Local Youth & young adult

Prayer was first order of business at young rural leaders’ retreat

Angie Bittner, rural youth ministry outreach coordinator, records a video from the Northeast Kansas Rural Youth Council to be used on social media. LEAVEN PHOTO BY JOE CORY

by Katie Peterson
Special to The Leaven

WILLIAMSBURG — Prayer, planning and preparation were the key foci of the retreat that signaled the beginning of the year for the Northeast Kansas Rural Youth Council Aug. 6-7 at Prairie Star Ranch here.

Upon filling out applications last spring, 17 teenagers were chosen to serve on the council in the coming year. Sixteen of them, along with Angie Bittner, the rural youth ministry outreach coordinator, went on the retreat.

Prayer was the first order of business.

“We really try to do some interior formation because we realize that if we don’t know God really well and talk with him every day, then it’s hard to share him with others. So we concentrate on that a lot,” said Bittner. “And we intentionally prayed for the rural parishes that we’ll touch.”

Even though COVID-19 will constrain their traditional events, she said, outreach will still be a big part of the year, so potential events were discussed, too.

“We’re really going to shift our year and see how we can really connect with parishes better,” Bittner said. “They don’t necessarily have to plan out all the events, but they do co-host them and share ideas because sometimes ideas that adults come up with aren’t necessarily what speaks to the kids, and we value their input and their ideas.”

Finally, the group completed Virtus training, and Deacon Jody Madden, the faith formation director for St. Bernard Church in Wamego, trained them as extraordinary ministers of the Eucharist and lectors.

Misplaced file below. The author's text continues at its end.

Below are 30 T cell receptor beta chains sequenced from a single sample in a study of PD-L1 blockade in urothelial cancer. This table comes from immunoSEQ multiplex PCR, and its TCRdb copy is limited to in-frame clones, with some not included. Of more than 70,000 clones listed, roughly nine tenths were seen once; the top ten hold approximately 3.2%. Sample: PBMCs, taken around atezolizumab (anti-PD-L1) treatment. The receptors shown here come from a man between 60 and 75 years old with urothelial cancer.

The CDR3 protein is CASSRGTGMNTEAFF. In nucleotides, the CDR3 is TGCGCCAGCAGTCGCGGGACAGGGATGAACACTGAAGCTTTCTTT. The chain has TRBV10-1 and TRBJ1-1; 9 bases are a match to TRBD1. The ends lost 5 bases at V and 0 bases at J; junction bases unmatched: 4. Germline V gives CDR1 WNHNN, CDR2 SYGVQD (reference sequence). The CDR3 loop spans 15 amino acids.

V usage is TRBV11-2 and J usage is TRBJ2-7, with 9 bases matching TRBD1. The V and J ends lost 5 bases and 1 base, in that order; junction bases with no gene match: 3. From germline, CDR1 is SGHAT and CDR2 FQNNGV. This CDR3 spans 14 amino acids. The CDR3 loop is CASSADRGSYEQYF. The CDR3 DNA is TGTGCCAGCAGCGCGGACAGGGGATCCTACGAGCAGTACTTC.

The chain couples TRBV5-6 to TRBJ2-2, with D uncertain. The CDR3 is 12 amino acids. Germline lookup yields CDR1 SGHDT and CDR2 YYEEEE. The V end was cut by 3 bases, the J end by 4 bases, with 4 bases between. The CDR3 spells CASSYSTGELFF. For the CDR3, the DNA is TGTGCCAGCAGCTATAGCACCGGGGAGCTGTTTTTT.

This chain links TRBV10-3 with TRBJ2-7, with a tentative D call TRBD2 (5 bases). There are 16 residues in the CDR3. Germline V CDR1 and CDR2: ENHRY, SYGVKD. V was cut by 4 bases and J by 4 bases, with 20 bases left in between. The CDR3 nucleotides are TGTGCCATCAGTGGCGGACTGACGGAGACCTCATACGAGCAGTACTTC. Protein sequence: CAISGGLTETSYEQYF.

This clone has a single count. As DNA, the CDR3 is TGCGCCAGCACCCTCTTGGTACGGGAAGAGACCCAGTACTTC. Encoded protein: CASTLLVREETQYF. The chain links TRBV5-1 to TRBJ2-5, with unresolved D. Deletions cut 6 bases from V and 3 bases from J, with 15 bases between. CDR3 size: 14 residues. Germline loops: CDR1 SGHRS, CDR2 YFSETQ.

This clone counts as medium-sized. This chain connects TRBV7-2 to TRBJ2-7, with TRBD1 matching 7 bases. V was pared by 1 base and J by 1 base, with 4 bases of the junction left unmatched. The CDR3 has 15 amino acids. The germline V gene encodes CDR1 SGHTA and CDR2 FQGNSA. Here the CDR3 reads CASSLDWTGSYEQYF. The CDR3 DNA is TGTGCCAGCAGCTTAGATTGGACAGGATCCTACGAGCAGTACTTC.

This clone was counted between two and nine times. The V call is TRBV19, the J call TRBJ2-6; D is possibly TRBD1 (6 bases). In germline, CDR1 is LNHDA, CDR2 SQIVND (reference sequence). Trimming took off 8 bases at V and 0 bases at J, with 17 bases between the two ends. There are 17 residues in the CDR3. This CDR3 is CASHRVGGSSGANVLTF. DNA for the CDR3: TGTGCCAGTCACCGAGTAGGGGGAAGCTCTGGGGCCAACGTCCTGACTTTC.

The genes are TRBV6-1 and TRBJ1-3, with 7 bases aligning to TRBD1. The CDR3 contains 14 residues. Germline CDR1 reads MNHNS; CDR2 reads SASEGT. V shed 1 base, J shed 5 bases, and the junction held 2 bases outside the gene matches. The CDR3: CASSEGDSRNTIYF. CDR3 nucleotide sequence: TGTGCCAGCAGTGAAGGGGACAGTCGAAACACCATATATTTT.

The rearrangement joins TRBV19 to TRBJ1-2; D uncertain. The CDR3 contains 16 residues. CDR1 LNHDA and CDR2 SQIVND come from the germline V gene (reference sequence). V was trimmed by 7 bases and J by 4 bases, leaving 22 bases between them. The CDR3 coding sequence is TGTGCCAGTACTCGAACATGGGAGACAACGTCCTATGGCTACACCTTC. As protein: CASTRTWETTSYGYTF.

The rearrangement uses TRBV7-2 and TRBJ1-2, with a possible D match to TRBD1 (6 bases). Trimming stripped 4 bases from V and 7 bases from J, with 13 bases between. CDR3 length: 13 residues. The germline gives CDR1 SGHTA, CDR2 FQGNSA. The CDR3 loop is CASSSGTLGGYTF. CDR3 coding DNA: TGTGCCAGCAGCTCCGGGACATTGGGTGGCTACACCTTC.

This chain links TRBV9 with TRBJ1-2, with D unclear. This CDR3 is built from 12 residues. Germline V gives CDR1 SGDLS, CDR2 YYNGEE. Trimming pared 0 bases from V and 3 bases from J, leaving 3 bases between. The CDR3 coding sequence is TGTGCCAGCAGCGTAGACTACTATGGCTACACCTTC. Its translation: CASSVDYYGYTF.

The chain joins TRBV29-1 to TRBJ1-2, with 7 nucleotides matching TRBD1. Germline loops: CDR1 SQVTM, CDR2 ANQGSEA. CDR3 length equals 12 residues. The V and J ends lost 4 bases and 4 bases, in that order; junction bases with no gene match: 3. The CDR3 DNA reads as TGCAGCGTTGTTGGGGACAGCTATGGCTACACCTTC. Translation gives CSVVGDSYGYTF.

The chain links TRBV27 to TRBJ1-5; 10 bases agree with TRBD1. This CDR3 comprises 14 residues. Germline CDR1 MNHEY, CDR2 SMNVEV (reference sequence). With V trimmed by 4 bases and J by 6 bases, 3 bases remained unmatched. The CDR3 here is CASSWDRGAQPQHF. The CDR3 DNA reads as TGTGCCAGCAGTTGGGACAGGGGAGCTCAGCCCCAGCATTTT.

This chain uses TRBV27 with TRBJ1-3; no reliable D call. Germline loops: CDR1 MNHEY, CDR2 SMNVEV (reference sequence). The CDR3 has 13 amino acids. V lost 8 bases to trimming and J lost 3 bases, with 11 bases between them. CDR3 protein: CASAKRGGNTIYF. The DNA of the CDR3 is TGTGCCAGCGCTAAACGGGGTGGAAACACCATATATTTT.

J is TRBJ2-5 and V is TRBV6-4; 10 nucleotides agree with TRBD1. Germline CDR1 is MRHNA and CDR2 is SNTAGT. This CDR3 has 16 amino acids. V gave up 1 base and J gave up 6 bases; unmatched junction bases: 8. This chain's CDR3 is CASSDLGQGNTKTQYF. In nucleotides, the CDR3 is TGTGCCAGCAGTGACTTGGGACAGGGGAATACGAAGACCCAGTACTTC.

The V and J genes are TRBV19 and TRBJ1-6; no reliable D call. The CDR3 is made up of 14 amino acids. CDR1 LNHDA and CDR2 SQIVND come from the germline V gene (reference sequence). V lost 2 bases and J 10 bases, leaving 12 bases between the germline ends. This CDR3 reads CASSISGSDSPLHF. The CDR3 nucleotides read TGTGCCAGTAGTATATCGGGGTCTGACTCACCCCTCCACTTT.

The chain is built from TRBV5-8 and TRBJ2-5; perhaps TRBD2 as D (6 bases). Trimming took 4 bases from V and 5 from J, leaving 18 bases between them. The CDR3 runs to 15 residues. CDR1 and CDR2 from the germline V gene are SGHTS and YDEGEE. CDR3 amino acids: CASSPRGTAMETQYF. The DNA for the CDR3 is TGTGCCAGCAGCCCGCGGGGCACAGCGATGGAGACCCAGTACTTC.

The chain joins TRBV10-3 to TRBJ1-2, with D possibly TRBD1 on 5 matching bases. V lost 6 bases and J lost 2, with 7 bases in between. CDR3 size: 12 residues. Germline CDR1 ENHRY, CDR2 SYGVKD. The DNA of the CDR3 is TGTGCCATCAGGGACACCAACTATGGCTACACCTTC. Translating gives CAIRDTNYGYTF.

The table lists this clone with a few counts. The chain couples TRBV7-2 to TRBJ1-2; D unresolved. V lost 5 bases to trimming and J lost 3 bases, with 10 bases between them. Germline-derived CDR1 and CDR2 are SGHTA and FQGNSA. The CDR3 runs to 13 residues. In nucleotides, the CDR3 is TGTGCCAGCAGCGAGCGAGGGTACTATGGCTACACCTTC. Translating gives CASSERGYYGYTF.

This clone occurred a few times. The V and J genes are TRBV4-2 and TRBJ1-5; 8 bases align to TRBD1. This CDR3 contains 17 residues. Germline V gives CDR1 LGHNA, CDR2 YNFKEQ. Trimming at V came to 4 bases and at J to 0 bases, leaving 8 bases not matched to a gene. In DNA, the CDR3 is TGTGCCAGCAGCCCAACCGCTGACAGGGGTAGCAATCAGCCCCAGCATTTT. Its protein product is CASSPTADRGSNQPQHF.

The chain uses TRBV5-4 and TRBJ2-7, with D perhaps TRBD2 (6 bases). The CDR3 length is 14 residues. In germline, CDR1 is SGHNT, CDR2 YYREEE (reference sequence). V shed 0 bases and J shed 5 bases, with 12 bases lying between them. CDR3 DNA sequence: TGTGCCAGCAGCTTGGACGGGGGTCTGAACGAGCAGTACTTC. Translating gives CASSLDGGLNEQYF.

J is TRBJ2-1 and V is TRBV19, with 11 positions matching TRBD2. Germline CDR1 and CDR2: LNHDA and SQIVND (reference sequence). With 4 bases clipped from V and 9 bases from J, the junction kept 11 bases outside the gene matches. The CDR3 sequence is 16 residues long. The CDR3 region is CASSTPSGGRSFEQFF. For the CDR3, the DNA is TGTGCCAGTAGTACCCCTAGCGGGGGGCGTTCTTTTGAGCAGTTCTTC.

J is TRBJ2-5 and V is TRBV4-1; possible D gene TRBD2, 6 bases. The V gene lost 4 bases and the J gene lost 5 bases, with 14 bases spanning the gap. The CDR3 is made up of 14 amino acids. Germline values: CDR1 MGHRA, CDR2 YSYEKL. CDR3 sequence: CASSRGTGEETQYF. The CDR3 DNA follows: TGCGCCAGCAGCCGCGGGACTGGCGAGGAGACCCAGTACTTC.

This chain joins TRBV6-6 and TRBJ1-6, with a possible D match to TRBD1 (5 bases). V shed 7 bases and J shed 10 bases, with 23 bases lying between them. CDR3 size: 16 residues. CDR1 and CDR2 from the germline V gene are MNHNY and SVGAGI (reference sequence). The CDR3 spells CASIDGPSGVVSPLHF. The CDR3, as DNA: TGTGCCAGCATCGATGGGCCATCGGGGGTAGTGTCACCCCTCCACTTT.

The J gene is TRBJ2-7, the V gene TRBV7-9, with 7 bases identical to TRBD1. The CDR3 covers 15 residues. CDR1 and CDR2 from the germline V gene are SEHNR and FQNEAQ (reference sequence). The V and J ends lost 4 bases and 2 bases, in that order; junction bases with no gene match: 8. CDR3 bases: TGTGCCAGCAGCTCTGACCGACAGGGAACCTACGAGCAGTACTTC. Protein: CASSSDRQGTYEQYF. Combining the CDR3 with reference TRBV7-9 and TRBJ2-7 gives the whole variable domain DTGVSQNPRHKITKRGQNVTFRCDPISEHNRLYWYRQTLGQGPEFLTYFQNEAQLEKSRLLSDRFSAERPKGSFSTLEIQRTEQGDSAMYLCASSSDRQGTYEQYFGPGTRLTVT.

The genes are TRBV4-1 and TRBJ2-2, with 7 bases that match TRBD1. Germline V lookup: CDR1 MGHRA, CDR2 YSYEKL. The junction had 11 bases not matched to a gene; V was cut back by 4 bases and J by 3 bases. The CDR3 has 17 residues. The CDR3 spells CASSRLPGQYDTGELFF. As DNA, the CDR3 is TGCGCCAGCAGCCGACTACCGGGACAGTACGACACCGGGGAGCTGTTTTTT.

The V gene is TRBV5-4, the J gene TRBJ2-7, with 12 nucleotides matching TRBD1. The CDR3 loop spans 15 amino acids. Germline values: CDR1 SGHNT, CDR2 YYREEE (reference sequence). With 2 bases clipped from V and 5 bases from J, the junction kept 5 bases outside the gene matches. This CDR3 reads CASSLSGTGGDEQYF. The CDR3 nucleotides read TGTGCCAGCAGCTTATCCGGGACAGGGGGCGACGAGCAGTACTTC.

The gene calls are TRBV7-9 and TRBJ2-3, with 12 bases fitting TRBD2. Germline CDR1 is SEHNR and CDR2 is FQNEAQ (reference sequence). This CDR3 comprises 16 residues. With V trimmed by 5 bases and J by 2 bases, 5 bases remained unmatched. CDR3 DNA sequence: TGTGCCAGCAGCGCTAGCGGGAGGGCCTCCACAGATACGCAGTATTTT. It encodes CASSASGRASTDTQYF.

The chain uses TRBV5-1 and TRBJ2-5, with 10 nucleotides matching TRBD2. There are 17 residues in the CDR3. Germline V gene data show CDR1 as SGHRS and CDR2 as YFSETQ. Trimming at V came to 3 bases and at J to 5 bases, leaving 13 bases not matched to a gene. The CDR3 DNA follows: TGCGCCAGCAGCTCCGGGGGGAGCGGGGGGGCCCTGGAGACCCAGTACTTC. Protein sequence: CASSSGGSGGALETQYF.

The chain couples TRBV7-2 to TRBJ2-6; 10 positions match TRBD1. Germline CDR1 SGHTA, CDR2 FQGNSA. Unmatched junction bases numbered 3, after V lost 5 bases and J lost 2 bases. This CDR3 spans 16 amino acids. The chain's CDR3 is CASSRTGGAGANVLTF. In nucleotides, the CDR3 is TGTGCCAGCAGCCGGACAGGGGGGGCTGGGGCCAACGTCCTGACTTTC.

“Now, we’re all compliant and ready to help whenever we’re needed,” Bittner said.

Three-year member, 16-year-old Ellen Glynn of Sacred Heart Church in Sabetha, said the retreat is a highlight of the year for her.

“This year, I learned how to connect better with people who are struggling with their faith lives right now, which is understandable given our  current situation,” Glynn said. “I’m really looking forward to problem solving and figuring out different, more hands-off ways to engage parishes and youth with outreach and events.”

First-time council member, 16-year-old Faith Henry of St. Mary Church in St. Benedict, said she loved every minute of the retreat.

“I really enjoyed getting to know [everybody] and their beautiful personalities. There are multiple members that I feel I could build lifelong friendships with,” Henry said. “With Christ as the center of the new relationships — and that all of us are from small towns with the same goals in life — make it very easy to bond.

“My goal for this year is sharing happiness,” she added. “I love being kind and joyful, and I feel like sharing happiness is what NEKRYC is called to do.”

First-time Northeast Kansas Rural Youth Council member, 17-year-old Noah Broxterman of St. Stanislaus Church in Rossville, said he felt a lot was accomplished during the retreat.

“We got closer as a group and had some really good conversation as a whole,” Broxterman said. “I learned a lot from the retreat, such as different ways we can help and pray for the other parishes during this time of quarantine.”

“I’m looking forward to getting to know the group better,” he continued, “and getting closer to God as a group as we help others and each other.”

Bittner said helping other youth find faith connections within their own age group is her biggest hope for the year.

“Most of these kids are public school kids and so it’s hard to find kids that are striving for the same things in faith,” Bittner said.

“We want to reach out to other youth of the diocese,” she added, “and let them know that they are not alone, even if they feel like they are the only kid in their class that wants to love the Lord.

“There are other kids that want to do that also, and they can walk together.”

For more information about the Northeast Kansas Rural Youth Council, go online here.

About the author

Katie Peterson

Katie Peterson attended Xavier Catholic School, Immaculata High School and the University of Saint Mary in Leavenworth. She majored in English and minored in music. Katie joined The Leaven as a freelance writer and photographer in May 2017. Her favorite assignment, though she’s enjoyed them all, was interviewing her dad, David, in 2017, after he completed his 100th shadowbox rosary, which he has been making as gifts since 1983. Katie’s full-time position is as reporter for the Fort Leavenworth Lamp newspaper.

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